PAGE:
Charities in England and Wales face increased pension deficits that will exacerbate existing financial struggles they are experiencing as a result of the COVID-19 pandemic, a report from Hymans Robertson said.
In the analysis of the 40 largest charities in England and Wales by income, the average funding ratio of their defined benefit plans is 92%, and the average pension deficit is 15% of unrestricted reserves. Ten of the 40 charities have a funding surplus, according to the report.
With three-quarters of charities experiencing a funding ratio of less than 100%, and fundraising and retail income hit hard by the financial difficulties arising from the pandemic, the report says charities should suspend contributions.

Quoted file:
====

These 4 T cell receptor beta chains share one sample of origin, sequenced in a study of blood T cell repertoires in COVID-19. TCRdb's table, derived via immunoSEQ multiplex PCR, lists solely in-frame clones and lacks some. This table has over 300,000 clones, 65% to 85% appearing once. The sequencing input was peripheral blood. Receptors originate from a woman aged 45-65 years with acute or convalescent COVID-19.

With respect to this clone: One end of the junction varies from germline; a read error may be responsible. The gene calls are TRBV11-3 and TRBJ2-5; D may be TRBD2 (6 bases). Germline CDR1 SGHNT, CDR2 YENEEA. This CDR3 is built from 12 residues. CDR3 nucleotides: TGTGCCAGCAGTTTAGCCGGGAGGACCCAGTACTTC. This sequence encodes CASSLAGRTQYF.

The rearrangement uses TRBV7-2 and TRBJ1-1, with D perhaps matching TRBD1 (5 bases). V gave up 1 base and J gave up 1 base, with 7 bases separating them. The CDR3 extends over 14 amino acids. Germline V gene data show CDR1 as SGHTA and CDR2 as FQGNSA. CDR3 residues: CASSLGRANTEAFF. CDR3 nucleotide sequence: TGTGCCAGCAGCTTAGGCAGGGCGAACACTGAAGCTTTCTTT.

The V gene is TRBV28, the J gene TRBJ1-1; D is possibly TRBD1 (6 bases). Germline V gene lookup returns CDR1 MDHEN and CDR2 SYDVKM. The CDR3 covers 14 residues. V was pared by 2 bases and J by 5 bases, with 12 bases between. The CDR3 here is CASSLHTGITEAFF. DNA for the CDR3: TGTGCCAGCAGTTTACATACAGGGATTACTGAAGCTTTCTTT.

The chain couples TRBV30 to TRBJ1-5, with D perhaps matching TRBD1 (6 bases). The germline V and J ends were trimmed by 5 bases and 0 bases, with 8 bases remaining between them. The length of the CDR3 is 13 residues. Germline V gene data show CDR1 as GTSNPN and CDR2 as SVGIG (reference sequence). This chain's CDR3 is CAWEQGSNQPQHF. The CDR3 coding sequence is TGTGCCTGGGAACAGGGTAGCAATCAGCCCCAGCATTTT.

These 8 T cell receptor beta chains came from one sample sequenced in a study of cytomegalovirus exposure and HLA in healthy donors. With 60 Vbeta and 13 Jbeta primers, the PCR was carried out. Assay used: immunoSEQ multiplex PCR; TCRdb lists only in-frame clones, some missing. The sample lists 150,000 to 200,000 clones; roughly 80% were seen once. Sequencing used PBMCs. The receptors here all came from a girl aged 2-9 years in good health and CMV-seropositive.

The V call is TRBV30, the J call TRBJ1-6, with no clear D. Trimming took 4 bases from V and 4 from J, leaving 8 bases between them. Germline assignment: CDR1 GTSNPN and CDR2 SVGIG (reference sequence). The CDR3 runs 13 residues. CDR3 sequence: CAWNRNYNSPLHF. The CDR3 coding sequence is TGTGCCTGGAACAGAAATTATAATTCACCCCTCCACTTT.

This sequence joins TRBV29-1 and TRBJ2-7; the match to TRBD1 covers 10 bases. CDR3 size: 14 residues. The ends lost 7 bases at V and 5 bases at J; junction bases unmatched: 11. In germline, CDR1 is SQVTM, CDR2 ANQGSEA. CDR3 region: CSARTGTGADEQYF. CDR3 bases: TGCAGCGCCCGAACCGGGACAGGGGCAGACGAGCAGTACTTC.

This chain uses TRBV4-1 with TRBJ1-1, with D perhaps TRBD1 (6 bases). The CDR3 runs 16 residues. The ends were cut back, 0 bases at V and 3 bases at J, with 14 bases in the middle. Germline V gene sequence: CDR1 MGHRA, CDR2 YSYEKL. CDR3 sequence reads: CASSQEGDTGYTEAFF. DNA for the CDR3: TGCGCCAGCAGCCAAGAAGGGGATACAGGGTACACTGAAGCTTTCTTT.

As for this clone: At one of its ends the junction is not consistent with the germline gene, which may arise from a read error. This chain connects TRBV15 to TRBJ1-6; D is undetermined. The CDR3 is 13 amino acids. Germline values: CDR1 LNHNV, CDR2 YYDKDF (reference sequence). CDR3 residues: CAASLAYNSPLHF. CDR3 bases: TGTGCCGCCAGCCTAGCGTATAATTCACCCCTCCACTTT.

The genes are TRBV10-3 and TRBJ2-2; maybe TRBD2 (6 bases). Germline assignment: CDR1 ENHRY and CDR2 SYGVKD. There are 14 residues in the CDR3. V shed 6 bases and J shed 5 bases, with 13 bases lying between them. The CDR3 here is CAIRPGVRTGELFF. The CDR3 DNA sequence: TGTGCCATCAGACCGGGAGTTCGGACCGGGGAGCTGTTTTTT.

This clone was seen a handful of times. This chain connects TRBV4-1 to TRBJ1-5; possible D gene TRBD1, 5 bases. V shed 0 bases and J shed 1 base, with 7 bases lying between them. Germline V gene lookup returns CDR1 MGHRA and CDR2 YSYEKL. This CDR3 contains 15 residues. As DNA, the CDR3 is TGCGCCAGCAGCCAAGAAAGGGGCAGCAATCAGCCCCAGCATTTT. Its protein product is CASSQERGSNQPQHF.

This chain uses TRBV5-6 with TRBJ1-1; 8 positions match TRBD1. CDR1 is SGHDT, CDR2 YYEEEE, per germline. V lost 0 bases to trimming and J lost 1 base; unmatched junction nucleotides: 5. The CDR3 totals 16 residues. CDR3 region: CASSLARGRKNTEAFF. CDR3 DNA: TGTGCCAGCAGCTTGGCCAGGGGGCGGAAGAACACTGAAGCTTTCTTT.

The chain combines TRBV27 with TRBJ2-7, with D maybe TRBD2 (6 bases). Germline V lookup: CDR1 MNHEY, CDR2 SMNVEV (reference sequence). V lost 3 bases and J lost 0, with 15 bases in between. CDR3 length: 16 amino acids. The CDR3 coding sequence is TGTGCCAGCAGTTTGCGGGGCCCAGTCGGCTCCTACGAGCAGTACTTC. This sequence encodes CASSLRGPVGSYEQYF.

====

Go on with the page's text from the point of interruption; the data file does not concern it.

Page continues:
In March, the Pensions Regulator published guidance acknowledging that suspending contributions may be appropriate for some defined benefit plans in this moment, the report said.
"The COVID-19 pandemic has placed many charities under significant financial strain with fundraising and retail income particularly badly hit and with a need to conserve cash," said Alistair Russell Smith, head of corporate DB at Hymans Robertson, in a news release. "In many cases there is additional concern as DB pension deficits have also increased. On top of this, there is extra worry for pension schemes in the sector as forthcoming regulatory changes are putting pressure on charities to pay off pension deficits quicker."
The report is available on Hymans Robertson's website. Hymans Robertson officials could not be immediately reached for further information.